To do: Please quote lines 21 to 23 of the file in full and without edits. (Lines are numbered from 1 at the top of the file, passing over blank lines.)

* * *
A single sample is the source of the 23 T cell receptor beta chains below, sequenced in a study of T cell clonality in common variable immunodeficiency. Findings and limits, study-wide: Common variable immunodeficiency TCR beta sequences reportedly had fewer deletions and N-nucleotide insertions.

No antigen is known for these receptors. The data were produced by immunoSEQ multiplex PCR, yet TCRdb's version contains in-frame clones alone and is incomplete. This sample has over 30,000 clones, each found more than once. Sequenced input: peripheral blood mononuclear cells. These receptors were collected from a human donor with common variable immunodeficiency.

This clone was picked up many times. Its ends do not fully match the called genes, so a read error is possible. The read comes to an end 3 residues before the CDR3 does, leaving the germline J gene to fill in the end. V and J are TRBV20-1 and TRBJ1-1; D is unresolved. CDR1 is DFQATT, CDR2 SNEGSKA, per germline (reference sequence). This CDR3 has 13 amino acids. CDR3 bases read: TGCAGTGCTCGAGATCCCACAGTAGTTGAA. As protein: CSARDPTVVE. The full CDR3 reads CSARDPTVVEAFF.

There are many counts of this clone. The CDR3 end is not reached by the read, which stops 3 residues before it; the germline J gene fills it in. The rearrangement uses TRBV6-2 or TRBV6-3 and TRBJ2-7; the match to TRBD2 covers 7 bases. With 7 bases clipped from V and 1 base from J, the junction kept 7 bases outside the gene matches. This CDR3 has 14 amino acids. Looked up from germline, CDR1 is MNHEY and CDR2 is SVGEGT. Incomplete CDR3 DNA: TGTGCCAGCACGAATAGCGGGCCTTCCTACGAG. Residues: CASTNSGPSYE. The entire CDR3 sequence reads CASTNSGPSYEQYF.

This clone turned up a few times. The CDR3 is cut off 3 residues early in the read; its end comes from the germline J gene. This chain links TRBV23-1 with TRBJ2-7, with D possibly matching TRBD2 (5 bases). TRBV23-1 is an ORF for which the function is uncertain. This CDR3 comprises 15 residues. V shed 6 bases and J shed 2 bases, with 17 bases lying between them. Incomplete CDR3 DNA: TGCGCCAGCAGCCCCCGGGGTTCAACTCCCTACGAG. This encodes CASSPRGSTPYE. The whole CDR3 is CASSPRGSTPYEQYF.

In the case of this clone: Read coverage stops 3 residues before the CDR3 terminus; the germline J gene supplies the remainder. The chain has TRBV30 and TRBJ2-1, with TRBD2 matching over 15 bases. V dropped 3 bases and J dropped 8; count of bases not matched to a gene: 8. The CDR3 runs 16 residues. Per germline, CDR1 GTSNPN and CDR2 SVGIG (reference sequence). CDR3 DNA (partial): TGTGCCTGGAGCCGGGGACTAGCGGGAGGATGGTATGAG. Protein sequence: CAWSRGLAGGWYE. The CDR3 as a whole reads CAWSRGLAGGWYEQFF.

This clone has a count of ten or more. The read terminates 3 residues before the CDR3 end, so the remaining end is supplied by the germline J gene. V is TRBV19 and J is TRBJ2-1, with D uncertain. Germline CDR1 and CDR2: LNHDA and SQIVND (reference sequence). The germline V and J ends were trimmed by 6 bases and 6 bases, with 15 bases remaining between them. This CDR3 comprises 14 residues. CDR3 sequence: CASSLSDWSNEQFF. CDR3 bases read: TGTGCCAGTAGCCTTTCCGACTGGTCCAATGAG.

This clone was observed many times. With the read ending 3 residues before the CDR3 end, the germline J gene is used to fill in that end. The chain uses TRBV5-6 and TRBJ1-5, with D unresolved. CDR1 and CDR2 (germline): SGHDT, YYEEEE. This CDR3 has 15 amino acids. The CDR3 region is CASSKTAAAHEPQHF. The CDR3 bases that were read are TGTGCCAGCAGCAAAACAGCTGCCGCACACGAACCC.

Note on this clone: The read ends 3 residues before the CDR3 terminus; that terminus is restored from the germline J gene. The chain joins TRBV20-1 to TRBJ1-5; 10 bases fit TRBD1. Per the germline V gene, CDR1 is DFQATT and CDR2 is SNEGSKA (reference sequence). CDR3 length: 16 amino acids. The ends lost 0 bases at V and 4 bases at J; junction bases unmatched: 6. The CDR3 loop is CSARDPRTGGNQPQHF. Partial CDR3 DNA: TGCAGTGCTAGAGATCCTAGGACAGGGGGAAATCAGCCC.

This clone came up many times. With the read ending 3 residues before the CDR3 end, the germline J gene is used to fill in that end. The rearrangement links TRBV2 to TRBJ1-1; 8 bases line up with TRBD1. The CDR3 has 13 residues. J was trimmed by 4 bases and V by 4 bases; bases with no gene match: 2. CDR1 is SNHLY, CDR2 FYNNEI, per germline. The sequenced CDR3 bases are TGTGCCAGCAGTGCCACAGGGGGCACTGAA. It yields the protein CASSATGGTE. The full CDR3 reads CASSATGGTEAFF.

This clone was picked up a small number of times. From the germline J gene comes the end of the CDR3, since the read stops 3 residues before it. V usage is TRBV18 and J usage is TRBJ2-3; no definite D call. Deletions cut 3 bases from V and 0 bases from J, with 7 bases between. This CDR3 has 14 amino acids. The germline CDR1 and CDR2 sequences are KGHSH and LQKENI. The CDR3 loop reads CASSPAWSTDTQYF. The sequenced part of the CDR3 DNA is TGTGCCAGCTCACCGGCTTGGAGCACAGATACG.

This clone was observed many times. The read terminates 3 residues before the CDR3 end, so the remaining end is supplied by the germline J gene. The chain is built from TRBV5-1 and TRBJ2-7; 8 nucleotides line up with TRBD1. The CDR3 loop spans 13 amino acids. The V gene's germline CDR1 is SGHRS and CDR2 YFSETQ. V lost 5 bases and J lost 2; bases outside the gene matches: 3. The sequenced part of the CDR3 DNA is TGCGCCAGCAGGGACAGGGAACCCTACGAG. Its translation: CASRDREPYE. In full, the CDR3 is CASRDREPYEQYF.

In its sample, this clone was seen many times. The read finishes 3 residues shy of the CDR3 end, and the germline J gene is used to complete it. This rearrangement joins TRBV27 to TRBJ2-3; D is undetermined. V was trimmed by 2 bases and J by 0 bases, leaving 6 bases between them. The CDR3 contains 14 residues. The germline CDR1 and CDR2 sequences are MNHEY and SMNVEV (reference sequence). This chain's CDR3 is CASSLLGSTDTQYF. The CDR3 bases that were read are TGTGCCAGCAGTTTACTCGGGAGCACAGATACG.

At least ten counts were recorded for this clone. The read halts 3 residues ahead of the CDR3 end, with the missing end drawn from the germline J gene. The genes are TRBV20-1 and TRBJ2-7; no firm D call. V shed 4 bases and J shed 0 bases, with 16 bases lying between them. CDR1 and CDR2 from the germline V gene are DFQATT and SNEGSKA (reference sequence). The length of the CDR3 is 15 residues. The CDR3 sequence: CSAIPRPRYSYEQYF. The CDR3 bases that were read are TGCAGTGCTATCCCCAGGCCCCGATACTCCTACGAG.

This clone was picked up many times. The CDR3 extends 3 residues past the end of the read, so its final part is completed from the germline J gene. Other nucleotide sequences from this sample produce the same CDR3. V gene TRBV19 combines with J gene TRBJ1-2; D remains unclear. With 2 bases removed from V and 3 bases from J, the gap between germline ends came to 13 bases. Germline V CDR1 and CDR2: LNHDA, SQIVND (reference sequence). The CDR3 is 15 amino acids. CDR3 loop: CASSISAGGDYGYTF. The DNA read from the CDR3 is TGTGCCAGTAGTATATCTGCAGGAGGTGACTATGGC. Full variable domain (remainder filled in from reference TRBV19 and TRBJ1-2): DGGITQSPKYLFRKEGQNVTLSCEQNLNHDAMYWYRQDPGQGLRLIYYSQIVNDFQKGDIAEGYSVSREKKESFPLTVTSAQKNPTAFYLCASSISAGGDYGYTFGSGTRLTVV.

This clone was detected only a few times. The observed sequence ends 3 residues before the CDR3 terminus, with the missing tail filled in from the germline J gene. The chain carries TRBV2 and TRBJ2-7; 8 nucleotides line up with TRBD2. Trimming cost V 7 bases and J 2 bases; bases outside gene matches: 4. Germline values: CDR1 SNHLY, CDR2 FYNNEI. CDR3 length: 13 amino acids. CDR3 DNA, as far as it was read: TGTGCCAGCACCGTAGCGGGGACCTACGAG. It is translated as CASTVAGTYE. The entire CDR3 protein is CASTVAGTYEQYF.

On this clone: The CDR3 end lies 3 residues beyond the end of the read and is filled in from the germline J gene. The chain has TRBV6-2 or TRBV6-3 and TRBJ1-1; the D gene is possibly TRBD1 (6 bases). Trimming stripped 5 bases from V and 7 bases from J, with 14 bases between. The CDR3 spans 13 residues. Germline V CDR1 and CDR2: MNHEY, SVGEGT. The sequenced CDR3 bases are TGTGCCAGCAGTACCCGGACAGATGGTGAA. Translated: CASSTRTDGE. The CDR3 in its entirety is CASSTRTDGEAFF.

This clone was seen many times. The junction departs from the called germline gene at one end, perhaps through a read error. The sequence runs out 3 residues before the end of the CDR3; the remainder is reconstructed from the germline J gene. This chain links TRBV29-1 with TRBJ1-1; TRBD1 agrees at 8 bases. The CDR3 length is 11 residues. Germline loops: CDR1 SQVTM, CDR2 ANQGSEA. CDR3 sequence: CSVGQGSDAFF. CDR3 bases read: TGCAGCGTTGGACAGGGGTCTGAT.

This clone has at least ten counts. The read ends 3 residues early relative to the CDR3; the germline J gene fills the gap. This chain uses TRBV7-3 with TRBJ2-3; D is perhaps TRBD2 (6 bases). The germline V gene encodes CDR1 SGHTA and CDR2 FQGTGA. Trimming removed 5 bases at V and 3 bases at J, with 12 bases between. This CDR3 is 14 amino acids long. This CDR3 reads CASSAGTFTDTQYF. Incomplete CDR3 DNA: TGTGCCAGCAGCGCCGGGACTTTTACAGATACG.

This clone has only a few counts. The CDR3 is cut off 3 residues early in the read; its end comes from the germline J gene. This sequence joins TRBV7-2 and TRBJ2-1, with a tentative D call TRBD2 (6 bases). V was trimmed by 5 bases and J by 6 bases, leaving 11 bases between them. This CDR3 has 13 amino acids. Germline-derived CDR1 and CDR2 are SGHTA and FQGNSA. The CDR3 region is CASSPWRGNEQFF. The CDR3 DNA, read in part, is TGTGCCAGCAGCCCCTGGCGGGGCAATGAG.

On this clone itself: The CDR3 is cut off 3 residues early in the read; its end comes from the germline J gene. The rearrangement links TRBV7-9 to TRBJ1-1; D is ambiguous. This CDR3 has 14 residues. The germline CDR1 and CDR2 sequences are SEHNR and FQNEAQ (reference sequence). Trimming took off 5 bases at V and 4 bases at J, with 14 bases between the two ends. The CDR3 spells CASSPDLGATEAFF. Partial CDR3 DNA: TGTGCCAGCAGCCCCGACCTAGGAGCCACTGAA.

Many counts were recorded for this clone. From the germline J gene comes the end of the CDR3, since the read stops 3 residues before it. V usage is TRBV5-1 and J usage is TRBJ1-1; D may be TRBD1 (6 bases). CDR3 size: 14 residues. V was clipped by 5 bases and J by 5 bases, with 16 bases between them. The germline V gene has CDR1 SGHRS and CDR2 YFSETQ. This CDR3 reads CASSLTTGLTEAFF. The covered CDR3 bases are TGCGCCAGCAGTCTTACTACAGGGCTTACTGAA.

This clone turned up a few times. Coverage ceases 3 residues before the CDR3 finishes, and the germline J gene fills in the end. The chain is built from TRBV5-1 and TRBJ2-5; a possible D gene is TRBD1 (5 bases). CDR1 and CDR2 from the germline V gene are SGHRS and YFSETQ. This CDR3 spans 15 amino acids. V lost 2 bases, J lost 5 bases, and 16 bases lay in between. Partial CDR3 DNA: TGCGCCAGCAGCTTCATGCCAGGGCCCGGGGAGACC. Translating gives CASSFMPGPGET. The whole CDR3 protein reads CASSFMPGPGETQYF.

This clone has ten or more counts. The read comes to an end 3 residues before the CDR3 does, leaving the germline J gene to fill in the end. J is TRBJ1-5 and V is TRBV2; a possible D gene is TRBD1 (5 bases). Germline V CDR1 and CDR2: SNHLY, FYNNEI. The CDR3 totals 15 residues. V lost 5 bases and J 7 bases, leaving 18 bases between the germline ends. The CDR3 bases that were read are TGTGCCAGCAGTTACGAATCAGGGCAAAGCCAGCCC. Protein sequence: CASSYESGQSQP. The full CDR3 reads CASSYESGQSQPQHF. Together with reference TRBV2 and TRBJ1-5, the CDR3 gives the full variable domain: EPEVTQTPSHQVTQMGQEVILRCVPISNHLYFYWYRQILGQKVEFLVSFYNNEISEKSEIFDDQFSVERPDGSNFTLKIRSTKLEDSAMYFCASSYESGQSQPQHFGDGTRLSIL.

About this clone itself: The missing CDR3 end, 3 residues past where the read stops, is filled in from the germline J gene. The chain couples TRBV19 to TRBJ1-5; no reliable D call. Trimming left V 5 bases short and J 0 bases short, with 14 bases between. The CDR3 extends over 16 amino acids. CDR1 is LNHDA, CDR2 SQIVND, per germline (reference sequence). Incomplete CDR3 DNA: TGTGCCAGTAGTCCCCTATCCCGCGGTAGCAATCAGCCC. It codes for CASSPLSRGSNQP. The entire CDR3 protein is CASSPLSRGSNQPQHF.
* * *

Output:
On this clone itself: The CDR3 is cut off 3 residues early in the read; its end comes from the germline J gene. The rearrangement links TRBV7-9 to TRBJ1-1; D is ambiguous. This CDR3 has 14 residues. The germline CDR1 and CDR2 sequences are SEHNR and FQNEAQ (reference sequence). Trimming took off 5 bases at V and 4 bases at J, with 14 bases between the two ends. The CDR3 spells CASSPDLGATEAFF. Partial CDR3 DNA: TGTGCCAGCAGCCCCGACCTAGGAGCCACTGAA.

Many counts were recorded for this clone. From the germline J gene comes the end of the CDR3, since the read stops 3 residues before it. V usage is TRBV5-1 and J usage is TRBJ1-1; D may be TRBD1 (6 bases). CDR3 size: 14 residues. V was clipped by 5 bases and J by 5 bases, with 16 bases between them. The germline V gene has CDR1 SGHRS and CDR2 YFSETQ. This CDR3 reads CASSLTTGLTEAFF. The covered CDR3 bases are TGCGCCAGCAGTCTTACTACAGGGCTTACTGAA.

This clone turned up a few times. Coverage ceases 3 residues before the CDR3 finishes, and the germline J gene fills in the end. The chain is built from TRBV5-1 and TRBJ2-5; a possible D gene is TRBD1 (5 bases). CDR1 and CDR2 from the germline V gene are SGHRS and YFSETQ. This CDR3 spans 15 amino acids. V lost 2 bases, J lost 5 bases, and 16 bases lay in between. Partial CDR3 DNA: TGCGCCAGCAGCTTCATGCCAGGGCCCGGGGAGACC. Translating gives CASSFMPGPGET. The whole CDR3 protein reads CASSFMPGPGETQYF.